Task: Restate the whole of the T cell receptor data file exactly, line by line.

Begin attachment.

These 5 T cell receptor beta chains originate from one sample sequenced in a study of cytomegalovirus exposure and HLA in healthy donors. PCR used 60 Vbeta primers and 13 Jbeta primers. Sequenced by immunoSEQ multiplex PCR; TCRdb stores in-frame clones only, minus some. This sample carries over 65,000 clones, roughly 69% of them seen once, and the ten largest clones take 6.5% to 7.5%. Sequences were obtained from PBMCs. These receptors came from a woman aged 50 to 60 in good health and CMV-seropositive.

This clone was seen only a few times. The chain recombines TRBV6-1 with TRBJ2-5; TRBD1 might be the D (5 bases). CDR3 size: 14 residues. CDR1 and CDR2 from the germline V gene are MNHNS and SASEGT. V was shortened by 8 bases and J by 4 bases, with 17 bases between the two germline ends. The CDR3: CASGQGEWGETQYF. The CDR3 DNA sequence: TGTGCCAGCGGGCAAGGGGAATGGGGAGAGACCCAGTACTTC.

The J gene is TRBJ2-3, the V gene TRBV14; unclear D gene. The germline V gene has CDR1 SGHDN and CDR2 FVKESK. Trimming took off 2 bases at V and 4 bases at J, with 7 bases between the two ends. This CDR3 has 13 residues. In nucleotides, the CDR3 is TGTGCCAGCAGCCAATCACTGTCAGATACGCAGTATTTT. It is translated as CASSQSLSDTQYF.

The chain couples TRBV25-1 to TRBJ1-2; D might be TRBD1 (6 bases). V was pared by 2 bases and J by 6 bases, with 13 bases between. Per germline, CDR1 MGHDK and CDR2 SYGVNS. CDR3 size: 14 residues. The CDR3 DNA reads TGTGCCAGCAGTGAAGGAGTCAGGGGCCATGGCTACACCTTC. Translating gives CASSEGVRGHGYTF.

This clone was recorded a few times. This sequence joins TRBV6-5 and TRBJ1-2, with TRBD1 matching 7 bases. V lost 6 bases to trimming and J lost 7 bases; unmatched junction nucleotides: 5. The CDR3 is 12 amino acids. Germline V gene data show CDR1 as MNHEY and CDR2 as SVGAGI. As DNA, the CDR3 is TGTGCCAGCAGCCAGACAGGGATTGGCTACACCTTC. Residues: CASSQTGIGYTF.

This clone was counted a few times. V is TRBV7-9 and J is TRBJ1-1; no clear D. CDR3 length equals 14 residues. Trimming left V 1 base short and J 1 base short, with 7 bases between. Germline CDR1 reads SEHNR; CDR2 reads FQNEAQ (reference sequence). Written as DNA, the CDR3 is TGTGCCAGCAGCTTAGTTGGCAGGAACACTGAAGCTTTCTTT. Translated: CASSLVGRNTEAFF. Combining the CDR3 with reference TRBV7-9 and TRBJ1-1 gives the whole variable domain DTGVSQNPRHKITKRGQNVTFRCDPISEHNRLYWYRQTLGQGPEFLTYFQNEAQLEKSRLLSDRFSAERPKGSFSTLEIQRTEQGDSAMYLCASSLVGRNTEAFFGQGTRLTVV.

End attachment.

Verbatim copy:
These 5 T cell receptor beta chains originate from one sample sequenced in a study of cytomegalovirus exposure and HLA in healthy donors. PCR used 60 Vbeta primers and 13 Jbeta primers. Sequenced by immunoSEQ multiplex PCR; TCRdb stores in-frame clones only, minus some. This sample carries over 65,000 clones, roughly 69% of them seen once, and the ten largest clones take 6.5% to 7.5%. Sequences were obtained from PBMCs. These receptors came from a woman aged 50 to 60 in good health and CMV-seropositive.

This clone was seen only a few times. The chain recombines TRBV6-1 with TRBJ2-5; TRBD1 might be the D (5 bases). CDR3 size: 14 residues. CDR1 and CDR2 from the germline V gene are MNHNS and SASEGT. V was shortened by 8 bases and J by 4 bases, with 17 bases between the two germline ends. The CDR3: CASGQGEWGETQYF. The CDR3 DNA sequence: TGTGCCAGCGGGCAAGGGGAATGGGGAGAGACCCAGTACTTC.

The J gene is TRBJ2-3, the V gene TRBV14; unclear D gene. The germline V gene has CDR1 SGHDN and CDR2 FVKESK. Trimming took off 2 bases at V and 4 bases at J, with 7 bases between the two ends. This CDR3 has 13 residues. In nucleotides, the CDR3 is TGTGCCAGCAGCCAATCACTGTCAGATACGCAGTATTTT. It is translated as CASSQSLSDTQYF.

The chain couples TRBV25-1 to TRBJ1-2; D might be TRBD1 (6 bases). V was pared by 2 bases and J by 6 bases, with 13 bases between. Per germline, CDR1 MGHDK and CDR2 SYGVNS. CDR3 size: 14 residues. The CDR3 DNA reads TGTGCCAGCAGTGAAGGAGTCAGGGGCCATGGCTACACCTTC. Translating gives CASSEGVRGHGYTF.

This clone was recorded a few times. This sequence joins TRBV6-5 and TRBJ1-2, with TRBD1 matching 7 bases. V lost 6 bases to trimming and J lost 7 bases; unmatched junction nucleotides: 5. The CDR3 is 12 amino acids. Germline V gene data show CDR1 as MNHEY and CDR2 as SVGAGI. As DNA, the CDR3 is TGTGCCAGCAGCCAGACAGGGATTGGCTACACCTTC. Residues: CASSQTGIGYTF.

This clone was counted a few times. V is TRBV7-9 and J is TRBJ1-1; no clear D. CDR3 length equals 14 residues. Trimming left V 1 base short and J 1 base short, with 7 bases between. Germline CDR1 reads SEHNR; CDR2 reads FQNEAQ (reference sequence). Written as DNA, the CDR3 is TGTGCCAGCAGCTTAGTTGGCAGGAACACTGAAGCTTTCTTT. Translated: CASSLVGRNTEAFF. Combining the CDR3 with reference TRBV7-9 and TRBJ1-1 gives the whole variable domain DTGVSQNPRHKITKRGQNVTFRCDPISEHNRLYWYRQTLGQGPEFLTYFQNEAQLEKSRLLSDRFSAERPKGSFSTLEIQRTEQGDSAMYLCASSLVGRNTEAFFGQGTRLTVV.